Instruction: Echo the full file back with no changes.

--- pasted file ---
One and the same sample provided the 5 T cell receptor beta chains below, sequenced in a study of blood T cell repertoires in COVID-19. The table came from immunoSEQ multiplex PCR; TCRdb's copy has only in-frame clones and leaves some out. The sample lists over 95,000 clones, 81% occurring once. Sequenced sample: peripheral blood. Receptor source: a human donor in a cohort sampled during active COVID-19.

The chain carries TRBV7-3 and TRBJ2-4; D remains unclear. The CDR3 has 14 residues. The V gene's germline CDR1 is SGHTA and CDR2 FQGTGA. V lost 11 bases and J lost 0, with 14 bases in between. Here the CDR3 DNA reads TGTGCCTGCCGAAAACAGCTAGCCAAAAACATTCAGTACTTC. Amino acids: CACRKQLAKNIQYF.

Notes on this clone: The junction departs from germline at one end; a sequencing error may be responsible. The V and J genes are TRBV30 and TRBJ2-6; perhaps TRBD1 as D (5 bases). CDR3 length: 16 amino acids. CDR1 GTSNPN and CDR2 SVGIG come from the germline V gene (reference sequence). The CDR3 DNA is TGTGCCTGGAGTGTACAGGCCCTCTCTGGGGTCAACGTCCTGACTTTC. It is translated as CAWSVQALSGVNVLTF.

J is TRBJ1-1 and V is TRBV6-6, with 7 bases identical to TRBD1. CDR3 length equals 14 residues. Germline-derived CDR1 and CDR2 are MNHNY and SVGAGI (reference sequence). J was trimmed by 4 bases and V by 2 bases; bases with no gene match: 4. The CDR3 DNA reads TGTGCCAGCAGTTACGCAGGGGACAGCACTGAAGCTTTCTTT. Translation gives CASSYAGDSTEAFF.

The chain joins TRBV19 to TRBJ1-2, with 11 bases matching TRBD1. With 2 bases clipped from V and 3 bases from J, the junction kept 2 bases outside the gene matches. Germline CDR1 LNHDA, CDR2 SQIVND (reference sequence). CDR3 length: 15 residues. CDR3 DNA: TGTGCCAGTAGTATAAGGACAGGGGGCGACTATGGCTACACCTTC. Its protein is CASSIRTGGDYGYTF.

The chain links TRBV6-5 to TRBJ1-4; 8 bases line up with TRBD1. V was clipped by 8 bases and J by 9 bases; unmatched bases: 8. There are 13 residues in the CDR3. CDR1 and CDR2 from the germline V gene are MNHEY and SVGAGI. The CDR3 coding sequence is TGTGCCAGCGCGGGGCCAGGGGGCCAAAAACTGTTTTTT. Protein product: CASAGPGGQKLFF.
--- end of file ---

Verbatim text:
One and the same sample provided the 5 T cell receptor beta chains below, sequenced in a study of blood T cell repertoires in COVID-19. The table came from immunoSEQ multiplex PCR; TCRdb's copy has only in-frame clones and leaves some out. The sample lists over 95,000 clones, 81% occurring once. Sequenced sample: peripheral blood. Receptor source: a human donor in a cohort sampled during active COVID-19.

The chain carries TRBV7-3 and TRBJ2-4; D remains unclear. The CDR3 has 14 residues. The V gene's germline CDR1 is SGHTA and CDR2 FQGTGA. V lost 11 bases and J lost 0, with 14 bases in between. Here the CDR3 DNA reads TGTGCCTGCCGAAAACAGCTAGCCAAAAACATTCAGTACTTC. Amino acids: CACRKQLAKNIQYF.

Notes on this clone: The junction departs from germline at one end; a sequencing error may be responsible. The V and J genes are TRBV30 and TRBJ2-6; perhaps TRBD1 as D (5 bases). CDR3 length: 16 amino acids. CDR1 GTSNPN and CDR2 SVGIG come from the germline V gene (reference sequence). The CDR3 DNA is TGTGCCTGGAGTGTACAGGCCCTCTCTGGGGTCAACGTCCTGACTTTC. It is translated as CAWSVQALSGVNVLTF.

J is TRBJ1-1 and V is TRBV6-6, with 7 bases identical to TRBD1. CDR3 length equals 14 residues. Germline-derived CDR1 and CDR2 are MNHNY and SVGAGI (reference sequence). J was trimmed by 4 bases and V by 2 bases; bases with no gene match: 4. The CDR3 DNA reads TGTGCCAGCAGTTACGCAGGGGACAGCACTGAAGCTTTCTTT. Translation gives CASSYAGDSTEAFF.

The chain joins TRBV19 to TRBJ1-2, with 11 bases matching TRBD1. With 2 bases clipped from V and 3 bases from J, the junction kept 2 bases outside the gene matches. Germline CDR1 LNHDA, CDR2 SQIVND (reference sequence). CDR3 length: 15 residues. CDR3 DNA: TGTGCCAGTAGTATAAGGACAGGGGGCGACTATGGCTACACCTTC. Its protein is CASSIRTGGDYGYTF.

The chain links TRBV6-5 to TRBJ1-4; 8 bases line up with TRBD1. V was clipped by 8 bases and J by 9 bases; unmatched bases: 8. There are 13 residues in the CDR3. CDR1 and CDR2 from the germline V gene are MNHEY and SVGAGI. The CDR3 coding sequence is TGTGCCAGCGCGGGGCCAGGGGGCCAAAAACTGTTTTTT. Protein product: CASAGPGGQKLFF.